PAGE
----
Nov 21, 2022 - Science

NASA's Orion flies just 81 miles above the Moon's surface

Orion (left) sees the Earth (center) and Moon as it makes a close flyby of the lunar body

An image taken on Nov. 21, 2022 shows Orion, Earth and the Moon. Photo: NASA TV

NASA's Orion spacecraft made a close flyby with the Moon on Monday after its history-making launch last week.

Why it matters: The uncrewed capsule — populated with three test dummies — is a pathfinder for NASA as the space agency works to one day send people back to the surface of the Moon for the first time since the final Apollo landing in 1972.

Driving the news: Orion passed just 81 miles above the Moon after an engine burn required for the capsule to get into orbit around the natural satellite this week.

  • The spacecraft performed the burn when it was passing over the far side of the Moon, leaving mission managers waiting for confirmation that it was successful until it passed back into sight of the Earth.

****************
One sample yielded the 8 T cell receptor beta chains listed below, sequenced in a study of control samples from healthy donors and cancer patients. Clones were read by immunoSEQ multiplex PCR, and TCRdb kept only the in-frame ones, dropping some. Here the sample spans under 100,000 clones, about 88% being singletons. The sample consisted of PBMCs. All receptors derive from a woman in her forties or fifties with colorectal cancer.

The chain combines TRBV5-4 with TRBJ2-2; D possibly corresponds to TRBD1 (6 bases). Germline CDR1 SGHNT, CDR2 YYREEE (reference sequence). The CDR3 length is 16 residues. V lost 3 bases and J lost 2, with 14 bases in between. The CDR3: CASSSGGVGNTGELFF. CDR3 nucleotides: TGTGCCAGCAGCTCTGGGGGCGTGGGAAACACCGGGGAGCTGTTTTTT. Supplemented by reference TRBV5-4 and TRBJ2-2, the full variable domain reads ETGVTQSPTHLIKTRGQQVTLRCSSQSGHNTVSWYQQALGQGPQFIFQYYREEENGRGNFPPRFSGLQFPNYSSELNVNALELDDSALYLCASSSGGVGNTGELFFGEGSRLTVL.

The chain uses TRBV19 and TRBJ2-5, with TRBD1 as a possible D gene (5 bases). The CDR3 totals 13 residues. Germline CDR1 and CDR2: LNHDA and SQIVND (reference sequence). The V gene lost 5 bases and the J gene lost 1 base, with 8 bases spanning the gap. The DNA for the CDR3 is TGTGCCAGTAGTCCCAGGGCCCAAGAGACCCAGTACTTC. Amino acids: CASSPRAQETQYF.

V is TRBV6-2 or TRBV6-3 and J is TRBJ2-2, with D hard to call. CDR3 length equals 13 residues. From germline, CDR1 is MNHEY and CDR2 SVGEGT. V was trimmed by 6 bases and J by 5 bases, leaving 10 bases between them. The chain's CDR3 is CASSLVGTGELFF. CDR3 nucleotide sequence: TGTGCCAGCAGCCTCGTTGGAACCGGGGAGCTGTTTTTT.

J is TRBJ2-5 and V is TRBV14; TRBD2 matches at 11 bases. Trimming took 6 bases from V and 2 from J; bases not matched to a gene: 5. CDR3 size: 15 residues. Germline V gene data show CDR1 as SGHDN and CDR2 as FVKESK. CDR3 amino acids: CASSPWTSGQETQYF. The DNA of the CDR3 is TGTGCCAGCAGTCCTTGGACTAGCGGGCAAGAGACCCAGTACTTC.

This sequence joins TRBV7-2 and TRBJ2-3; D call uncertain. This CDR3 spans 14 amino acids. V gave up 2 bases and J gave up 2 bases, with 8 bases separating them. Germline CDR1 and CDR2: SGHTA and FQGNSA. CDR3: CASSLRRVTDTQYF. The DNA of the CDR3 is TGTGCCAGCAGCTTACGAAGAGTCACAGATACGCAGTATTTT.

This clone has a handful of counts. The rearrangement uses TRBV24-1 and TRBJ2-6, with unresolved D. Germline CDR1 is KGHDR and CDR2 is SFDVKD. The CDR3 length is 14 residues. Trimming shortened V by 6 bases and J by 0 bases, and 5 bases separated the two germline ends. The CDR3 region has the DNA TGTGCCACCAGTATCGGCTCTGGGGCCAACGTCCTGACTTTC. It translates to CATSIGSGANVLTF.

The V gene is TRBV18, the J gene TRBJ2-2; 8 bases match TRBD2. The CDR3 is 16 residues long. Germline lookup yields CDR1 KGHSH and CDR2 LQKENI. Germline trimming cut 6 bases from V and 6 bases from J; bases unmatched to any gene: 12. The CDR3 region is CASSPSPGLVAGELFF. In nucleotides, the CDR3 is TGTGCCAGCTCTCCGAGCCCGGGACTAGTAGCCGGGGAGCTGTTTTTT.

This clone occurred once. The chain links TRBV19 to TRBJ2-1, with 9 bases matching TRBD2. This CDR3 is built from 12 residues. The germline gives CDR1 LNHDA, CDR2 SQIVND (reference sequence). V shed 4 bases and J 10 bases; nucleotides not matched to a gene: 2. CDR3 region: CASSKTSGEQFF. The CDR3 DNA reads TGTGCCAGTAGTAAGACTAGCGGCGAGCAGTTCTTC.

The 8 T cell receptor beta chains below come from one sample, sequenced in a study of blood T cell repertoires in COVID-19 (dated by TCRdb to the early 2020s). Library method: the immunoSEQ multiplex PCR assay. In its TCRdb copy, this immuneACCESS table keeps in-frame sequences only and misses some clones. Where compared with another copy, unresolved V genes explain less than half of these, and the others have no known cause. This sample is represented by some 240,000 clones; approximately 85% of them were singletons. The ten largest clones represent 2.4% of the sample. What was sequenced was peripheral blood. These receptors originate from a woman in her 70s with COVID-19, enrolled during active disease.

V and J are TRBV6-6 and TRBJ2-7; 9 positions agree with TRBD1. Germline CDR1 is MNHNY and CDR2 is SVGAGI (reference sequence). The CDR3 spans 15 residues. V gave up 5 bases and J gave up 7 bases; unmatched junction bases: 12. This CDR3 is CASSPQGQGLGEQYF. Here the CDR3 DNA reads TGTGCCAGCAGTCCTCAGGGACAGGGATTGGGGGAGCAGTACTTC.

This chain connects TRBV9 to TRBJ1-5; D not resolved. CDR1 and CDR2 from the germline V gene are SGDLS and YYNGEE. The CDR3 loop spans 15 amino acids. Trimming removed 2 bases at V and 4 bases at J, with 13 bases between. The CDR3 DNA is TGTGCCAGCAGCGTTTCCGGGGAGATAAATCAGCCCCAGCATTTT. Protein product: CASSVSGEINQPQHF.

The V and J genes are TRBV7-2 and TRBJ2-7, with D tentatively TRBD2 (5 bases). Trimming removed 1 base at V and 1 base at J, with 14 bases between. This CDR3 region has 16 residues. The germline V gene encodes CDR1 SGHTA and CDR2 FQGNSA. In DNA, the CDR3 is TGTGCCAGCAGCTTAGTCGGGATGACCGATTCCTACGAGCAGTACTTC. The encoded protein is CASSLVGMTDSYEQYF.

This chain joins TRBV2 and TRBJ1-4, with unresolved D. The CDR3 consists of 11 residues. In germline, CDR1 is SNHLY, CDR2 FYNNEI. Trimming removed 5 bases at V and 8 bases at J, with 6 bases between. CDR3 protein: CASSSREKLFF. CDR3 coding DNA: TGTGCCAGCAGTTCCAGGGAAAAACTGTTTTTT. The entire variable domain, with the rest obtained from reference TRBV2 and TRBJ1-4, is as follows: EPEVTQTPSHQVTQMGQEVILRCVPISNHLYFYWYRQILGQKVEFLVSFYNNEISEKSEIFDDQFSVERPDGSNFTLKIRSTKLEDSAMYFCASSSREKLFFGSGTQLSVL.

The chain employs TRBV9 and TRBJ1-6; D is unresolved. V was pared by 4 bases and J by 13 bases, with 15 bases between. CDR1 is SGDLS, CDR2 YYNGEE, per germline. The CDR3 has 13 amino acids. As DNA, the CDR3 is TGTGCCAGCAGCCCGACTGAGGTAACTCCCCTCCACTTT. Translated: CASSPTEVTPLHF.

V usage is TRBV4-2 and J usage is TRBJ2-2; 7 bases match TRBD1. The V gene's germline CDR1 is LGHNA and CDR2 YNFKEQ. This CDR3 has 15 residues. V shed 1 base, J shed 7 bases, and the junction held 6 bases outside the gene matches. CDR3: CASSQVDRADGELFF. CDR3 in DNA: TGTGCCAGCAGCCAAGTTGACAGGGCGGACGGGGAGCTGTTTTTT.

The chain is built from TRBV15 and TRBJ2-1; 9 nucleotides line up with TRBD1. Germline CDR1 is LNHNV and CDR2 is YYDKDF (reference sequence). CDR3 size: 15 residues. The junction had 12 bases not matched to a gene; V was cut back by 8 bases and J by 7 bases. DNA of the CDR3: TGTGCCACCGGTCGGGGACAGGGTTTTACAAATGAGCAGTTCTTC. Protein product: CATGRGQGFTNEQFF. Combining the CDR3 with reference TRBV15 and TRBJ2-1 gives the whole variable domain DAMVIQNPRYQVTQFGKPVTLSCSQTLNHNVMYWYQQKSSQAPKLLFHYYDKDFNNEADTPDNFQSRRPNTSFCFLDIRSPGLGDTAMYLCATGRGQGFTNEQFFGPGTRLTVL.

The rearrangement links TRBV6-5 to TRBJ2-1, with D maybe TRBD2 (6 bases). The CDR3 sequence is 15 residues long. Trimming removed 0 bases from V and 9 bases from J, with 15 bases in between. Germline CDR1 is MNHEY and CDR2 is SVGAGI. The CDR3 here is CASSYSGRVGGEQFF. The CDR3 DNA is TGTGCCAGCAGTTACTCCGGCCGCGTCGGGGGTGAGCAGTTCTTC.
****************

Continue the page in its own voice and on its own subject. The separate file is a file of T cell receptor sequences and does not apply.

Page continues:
• “An Earthrise of our pale blue dot and its 8 billion human inhabitants now coming into view,” Mission Control commentator Sandra Jones said as NASA received footage from Orion.
  • Another engine burn planned for Friday should insert Orion into lunar orbit.

Catch up quick: Orion was launched on its journey to orbit the Moon by the Space Launch System rocket on Wednesday.

  • It was the first launch for the Moon rocket after billions of dollars in budget overruns and years of delays.
  • One day, NASA hopes to use Orion, SLS and other pieces of key technology — like a Moon lander built by SpaceX — to send astronauts back to the lunar surface. That first lunar landing could launch as soon as 2025.
  • This Orion and SLS mission, called Artemis I, is expected to test out much of the technology needed to perform that landing, working out the kinks before putting people onboard for the first time for Artemis II, which will see astronauts orbit the Moon before coming back to Earth.

What to watch: Once in orbit, Orion is expected to circle the Moon for about a week before heading back to Earth.

  • NASA will watch closely to see how Orion's heat shield performs as it comes back through the atmosphere on its way to a splashdown in the Pacific Ocean on Dec. 11.
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